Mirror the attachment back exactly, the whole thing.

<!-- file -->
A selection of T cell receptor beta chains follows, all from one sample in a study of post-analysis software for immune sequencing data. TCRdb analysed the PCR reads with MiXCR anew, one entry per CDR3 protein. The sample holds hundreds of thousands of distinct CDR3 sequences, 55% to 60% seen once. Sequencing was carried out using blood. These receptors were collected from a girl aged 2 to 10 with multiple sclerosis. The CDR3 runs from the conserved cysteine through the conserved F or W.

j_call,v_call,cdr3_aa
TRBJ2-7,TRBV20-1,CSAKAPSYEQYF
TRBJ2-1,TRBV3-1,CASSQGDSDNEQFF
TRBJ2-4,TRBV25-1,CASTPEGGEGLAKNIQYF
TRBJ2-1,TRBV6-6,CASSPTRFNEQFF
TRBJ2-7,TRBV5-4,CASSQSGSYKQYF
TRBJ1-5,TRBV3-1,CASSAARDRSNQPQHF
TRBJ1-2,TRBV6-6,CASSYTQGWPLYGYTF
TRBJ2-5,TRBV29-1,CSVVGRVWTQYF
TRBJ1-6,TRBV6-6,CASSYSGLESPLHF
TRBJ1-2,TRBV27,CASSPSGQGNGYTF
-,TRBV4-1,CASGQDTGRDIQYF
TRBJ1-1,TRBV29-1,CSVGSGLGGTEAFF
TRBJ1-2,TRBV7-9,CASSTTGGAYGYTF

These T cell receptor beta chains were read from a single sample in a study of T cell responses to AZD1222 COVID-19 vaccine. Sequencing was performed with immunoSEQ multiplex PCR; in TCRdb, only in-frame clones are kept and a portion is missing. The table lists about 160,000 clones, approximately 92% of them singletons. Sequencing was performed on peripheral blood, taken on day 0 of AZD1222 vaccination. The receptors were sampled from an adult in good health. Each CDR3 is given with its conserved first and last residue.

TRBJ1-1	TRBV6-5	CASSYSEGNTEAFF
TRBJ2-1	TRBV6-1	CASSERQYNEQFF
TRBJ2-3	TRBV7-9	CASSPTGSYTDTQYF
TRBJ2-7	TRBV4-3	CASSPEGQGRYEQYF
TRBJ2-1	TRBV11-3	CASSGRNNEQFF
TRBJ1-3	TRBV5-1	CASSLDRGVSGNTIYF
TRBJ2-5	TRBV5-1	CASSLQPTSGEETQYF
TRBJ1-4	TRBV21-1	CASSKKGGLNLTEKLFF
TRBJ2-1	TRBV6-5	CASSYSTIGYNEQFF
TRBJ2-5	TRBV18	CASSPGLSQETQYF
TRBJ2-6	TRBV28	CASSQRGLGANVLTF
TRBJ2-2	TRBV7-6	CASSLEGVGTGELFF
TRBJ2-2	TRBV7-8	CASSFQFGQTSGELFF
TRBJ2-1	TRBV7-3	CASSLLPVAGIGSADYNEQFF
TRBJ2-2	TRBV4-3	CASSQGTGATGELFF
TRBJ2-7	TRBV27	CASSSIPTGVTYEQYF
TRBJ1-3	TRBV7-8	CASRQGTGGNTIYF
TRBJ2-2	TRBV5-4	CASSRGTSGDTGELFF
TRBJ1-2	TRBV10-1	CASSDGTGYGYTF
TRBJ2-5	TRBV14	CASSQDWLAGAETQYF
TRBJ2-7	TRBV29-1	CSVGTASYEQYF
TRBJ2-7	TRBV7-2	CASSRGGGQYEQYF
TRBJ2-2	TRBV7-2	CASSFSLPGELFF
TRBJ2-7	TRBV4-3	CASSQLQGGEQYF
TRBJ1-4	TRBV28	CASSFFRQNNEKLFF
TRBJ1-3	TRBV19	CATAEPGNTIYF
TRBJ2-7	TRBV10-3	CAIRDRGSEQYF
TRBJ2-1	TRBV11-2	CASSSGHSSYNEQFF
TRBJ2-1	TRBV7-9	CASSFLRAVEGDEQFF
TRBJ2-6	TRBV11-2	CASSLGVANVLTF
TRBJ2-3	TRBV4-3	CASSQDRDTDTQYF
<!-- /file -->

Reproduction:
A selection of T cell receptor beta chains follows, all from one sample in a study of post-analysis software for immune sequencing data. TCRdb analysed the PCR reads with MiXCR anew, one entry per CDR3 protein. The sample holds hundreds of thousands of distinct CDR3 sequences, 55% to 60% seen once. Sequencing was carried out using blood. These receptors were collected from a girl aged 2 to 10 with multiple sclerosis. The CDR3 runs from the conserved cysteine through the conserved F or W.

j_call,v_call,cdr3_aa
TRBJ2-7,TRBV20-1,CSAKAPSYEQYF
TRBJ2-1,TRBV3-1,CASSQGDSDNEQFF
TRBJ2-4,TRBV25-1,CASTPEGGEGLAKNIQYF
TRBJ2-1,TRBV6-6,CASSPTRFNEQFF
TRBJ2-7,TRBV5-4,CASSQSGSYKQYF
TRBJ1-5,TRBV3-1,CASSAARDRSNQPQHF
TRBJ1-2,TRBV6-6,CASSYTQGWPLYGYTF
TRBJ2-5,TRBV29-1,CSVVGRVWTQYF
TRBJ1-6,TRBV6-6,CASSYSGLESPLHF
TRBJ1-2,TRBV27,CASSPSGQGNGYTF
-,TRBV4-1,CASGQDTGRDIQYF
TRBJ1-1,TRBV29-1,CSVGSGLGGTEAFF
TRBJ1-2,TRBV7-9,CASSTTGGAYGYTF

These T cell receptor beta chains were read from a single sample in a study of T cell responses to AZD1222 COVID-19 vaccine. Sequencing was performed with immunoSEQ multiplex PCR; in TCRdb, only in-frame clones are kept and a portion is missing. The table lists about 160,000 clones, approximately 92% of them singletons. Sequencing was performed on peripheral blood, taken on day 0 of AZD1222 vaccination. The receptors were sampled from an adult in good health. Each CDR3 is given with its conserved first and last residue.

TRBJ1-1	TRBV6-5	CASSYSEGNTEAFF
TRBJ2-1	TRBV6-1	CASSERQYNEQFF
TRBJ2-3	TRBV7-9	CASSPTGSYTDTQYF
TRBJ2-7	TRBV4-3	CASSPEGQGRYEQYF
TRBJ2-1	TRBV11-3	CASSGRNNEQFF
TRBJ1-3	TRBV5-1	CASSLDRGVSGNTIYF
TRBJ2-5	TRBV5-1	CASSLQPTSGEETQYF
TRBJ1-4	TRBV21-1	CASSKKGGLNLTEKLFF
TRBJ2-1	TRBV6-5	CASSYSTIGYNEQFF
TRBJ2-5	TRBV18	CASSPGLSQETQYF
TRBJ2-6	TRBV28	CASSQRGLGANVLTF
TRBJ2-2	TRBV7-6	CASSLEGVGTGELFF
TRBJ2-2	TRBV7-8	CASSFQFGQTSGELFF
TRBJ2-1	TRBV7-3	CASSLLPVAGIGSADYNEQFF
TRBJ2-2	TRBV4-3	CASSQGTGATGELFF
TRBJ2-7	TRBV27	CASSSIPTGVTYEQYF
TRBJ1-3	TRBV7-8	CASRQGTGGNTIYF
TRBJ2-2	TRBV5-4	CASSRGTSGDTGELFF
TRBJ1-2	TRBV10-1	CASSDGTGYGYTF
TRBJ2-5	TRBV14	CASSQDWLAGAETQYF
TRBJ2-7	TRBV29-1	CSVGTASYEQYF
TRBJ2-7	TRBV7-2	CASSRGGGQYEQYF
TRBJ2-2	TRBV7-2	CASSFSLPGELFF
TRBJ2-7	TRBV4-3	CASSQLQGGEQYF
TRBJ1-4	TRBV28	CASSFFRQNNEKLFF
TRBJ1-3	TRBV19	CATAEPGNTIYF
TRBJ2-7	TRBV10-3	CAIRDRGSEQYF
TRBJ2-1	TRBV11-2	CASSSGHSSYNEQFF
TRBJ2-1	TRBV7-9	CASSFLRAVEGDEQFF
TRBJ2-6	TRBV11-2	CASSLGVANVLTF
TRBJ2-3	TRBV4-3	CASSQDRDTDTQYF